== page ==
Sun, Feb 17, 2019 @ 11:42 GMT

Statement from US and China regarding trade negotiations

    Here is the statement of the US.

    Statement by the Press Secretary Regarding China Talks

    This week, at the direction of President Donald J. Trump, officials from the United States traveled to Beijing to continue negotiations on the trade relationship between the United States and China.  On the United States side, the talks were led by Ambassador Robert E. Lighthizer, the United States Trade Representative, and the Honorable Steven T. Mnuchin, the Secretary of the Treasury.  On the Chinese side, the talks were led by Vice Premier Liu He.  On Friday, both delegations had the opportunity to meet with President Xi Jinping regarding their discussions.  The talks also featured extensive technical exchanges between the professional staffs of both countries.

    These detailed and intensive discussions led to progress between the two parties.  Much work remains, however.  Both sides will continue working on all outstanding issues in advance of the March 1, 2019, deadline for an increase in the 10 percent tariff on certain imported Chinese goods.  United States and Chinese officials have agreed that any commitments will be stated in a Memoranda of Understanding between the two countries.

    During the talks, the United States delegation focused on structural issues, including forced technology transfer, intellectual property rights, cyber theft, agriculture, services, non-tariff barriers, and currency.  The two sides also discussed China’s purchases of United States goods and services intended to reduce the United States’ large and persistent bilateral trade deficit with China.

    Next week, discussions will continue in Washington at the ministerial and vice-ministerial levels.  The United States looks forward to these further talks and hopes to see additional progress.

    Source.

    Here is the statement from China.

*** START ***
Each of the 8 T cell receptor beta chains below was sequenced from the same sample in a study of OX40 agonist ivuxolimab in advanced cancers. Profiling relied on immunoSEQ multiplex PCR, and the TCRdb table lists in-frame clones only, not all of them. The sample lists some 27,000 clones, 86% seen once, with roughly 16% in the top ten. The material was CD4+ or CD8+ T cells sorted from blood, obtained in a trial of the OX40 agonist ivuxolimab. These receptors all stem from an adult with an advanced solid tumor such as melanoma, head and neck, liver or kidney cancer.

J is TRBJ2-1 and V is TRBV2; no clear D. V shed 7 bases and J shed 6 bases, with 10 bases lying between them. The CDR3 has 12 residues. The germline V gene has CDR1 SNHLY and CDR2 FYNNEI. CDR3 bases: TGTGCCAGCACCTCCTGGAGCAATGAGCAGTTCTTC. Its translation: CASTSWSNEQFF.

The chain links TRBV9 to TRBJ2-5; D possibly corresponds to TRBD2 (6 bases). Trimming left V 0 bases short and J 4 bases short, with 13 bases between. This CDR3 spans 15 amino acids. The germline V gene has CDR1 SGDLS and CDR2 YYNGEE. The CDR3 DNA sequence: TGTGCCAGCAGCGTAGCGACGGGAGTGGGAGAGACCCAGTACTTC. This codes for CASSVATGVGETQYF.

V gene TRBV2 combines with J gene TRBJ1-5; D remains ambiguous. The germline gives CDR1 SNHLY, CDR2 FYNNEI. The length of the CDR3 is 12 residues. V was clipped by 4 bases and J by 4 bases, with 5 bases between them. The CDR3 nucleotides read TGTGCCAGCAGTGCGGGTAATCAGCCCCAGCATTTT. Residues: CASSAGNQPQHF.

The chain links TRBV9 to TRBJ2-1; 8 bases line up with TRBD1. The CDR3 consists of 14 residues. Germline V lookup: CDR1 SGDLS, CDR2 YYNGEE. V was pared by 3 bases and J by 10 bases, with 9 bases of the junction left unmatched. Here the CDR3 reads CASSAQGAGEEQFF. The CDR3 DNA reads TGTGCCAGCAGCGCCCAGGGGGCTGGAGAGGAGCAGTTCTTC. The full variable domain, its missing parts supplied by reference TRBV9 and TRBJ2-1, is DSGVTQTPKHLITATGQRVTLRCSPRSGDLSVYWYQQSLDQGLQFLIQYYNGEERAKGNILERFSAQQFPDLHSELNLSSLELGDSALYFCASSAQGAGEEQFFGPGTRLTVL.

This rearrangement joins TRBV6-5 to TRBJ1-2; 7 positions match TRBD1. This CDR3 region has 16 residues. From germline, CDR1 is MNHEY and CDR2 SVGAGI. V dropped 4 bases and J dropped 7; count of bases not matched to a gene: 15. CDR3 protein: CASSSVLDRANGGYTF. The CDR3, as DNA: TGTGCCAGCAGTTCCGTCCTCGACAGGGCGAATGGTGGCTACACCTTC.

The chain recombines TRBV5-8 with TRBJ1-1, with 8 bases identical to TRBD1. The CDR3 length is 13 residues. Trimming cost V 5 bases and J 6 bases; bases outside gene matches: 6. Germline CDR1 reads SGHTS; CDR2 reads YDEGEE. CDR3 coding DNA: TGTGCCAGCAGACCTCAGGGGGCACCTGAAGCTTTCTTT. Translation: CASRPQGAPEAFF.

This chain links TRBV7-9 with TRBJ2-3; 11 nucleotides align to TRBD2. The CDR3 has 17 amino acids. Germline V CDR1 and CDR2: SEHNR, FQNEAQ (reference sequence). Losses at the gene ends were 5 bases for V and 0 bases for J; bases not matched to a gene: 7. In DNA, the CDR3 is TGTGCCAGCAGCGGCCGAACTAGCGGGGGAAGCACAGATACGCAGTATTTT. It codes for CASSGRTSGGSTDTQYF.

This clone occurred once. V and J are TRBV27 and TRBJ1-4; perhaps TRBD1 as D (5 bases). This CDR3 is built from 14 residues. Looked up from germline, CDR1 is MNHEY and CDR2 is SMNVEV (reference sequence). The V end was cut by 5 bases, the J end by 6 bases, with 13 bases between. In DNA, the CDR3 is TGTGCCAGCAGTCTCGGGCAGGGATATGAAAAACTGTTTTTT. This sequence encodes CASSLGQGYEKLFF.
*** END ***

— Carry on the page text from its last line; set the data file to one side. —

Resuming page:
China, US conclude new round of high-level economic, trade consultations

    China and the United States held the sixth round of high-level economic and trade consultations in Beijing from Thursday to Friday.

    Present at the talks were Chinese Vice Premier Liu He, also a member of the Political Bureau of the Communist Party of China Central Committee and chief of the Chinese side of the China-US comprehensive economic dialogue, US Trade Representative Robert Lighthizer, and Treasury Secretary Steven Mnuchin.

    The two sides earnestly implemented the consensus reached by the two heads of state during their Argentina meeting late last year, and had in-depth communication on topics of mutual concern including technological transfer, intellectual property rights protection, non-tariff barriers, the service industry, agriculture, trade balance and implementation mechanism; as well as on issues of China’s concern.

    Both sides reached consensus in principle on major issues and had specific discussions about a memorandum of understanding on bilateral economic and trade issues.

    The two sides said they will step up their work within the time limit for consultations set by both heads of state, and strive for consensus.

    They agreed that consultations will be continued in Washington next week.

    Source.

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    Into US session: Euro weakest, talks on trade talks lift sentiments again

      Entering into US session, Euro is trading as the lowest one for today, followed by Swiss Franc, in relatively mixed markets. New Zealand Dollar is the strongest one while Australian Dollar recovers much of yesterday’s losses. But for now, pre-weekend recovery in Sterling put it into second place. But movements in the currency markets are relatively limited. Thus, the picture could have a drastic change at close.

      US-China trade negotiations were the main focus of the day. Words from both sides were positive, but without much substance. China’s Xinhua news agency said the delegations discussed topics including technology transfers, intellectual property protection, non-tariff barriers, services, agriculture and the trade balance. And both countries reached consensus is principle on a number of issues. They’re working towards a memorandum of understanding on trade and economic issues.

      White House spokesperson Sarah Sanders confirmed that trade talks with China will continue in Washington next week. She said “The United States looks forward to these further talks and hopes to see additional progress.” And,  “Both sides will continue working on all outstanding issues in advance of the March 1, 2019, deadline for an increase in the 10 percent tariff on certain imported Chinese goods.”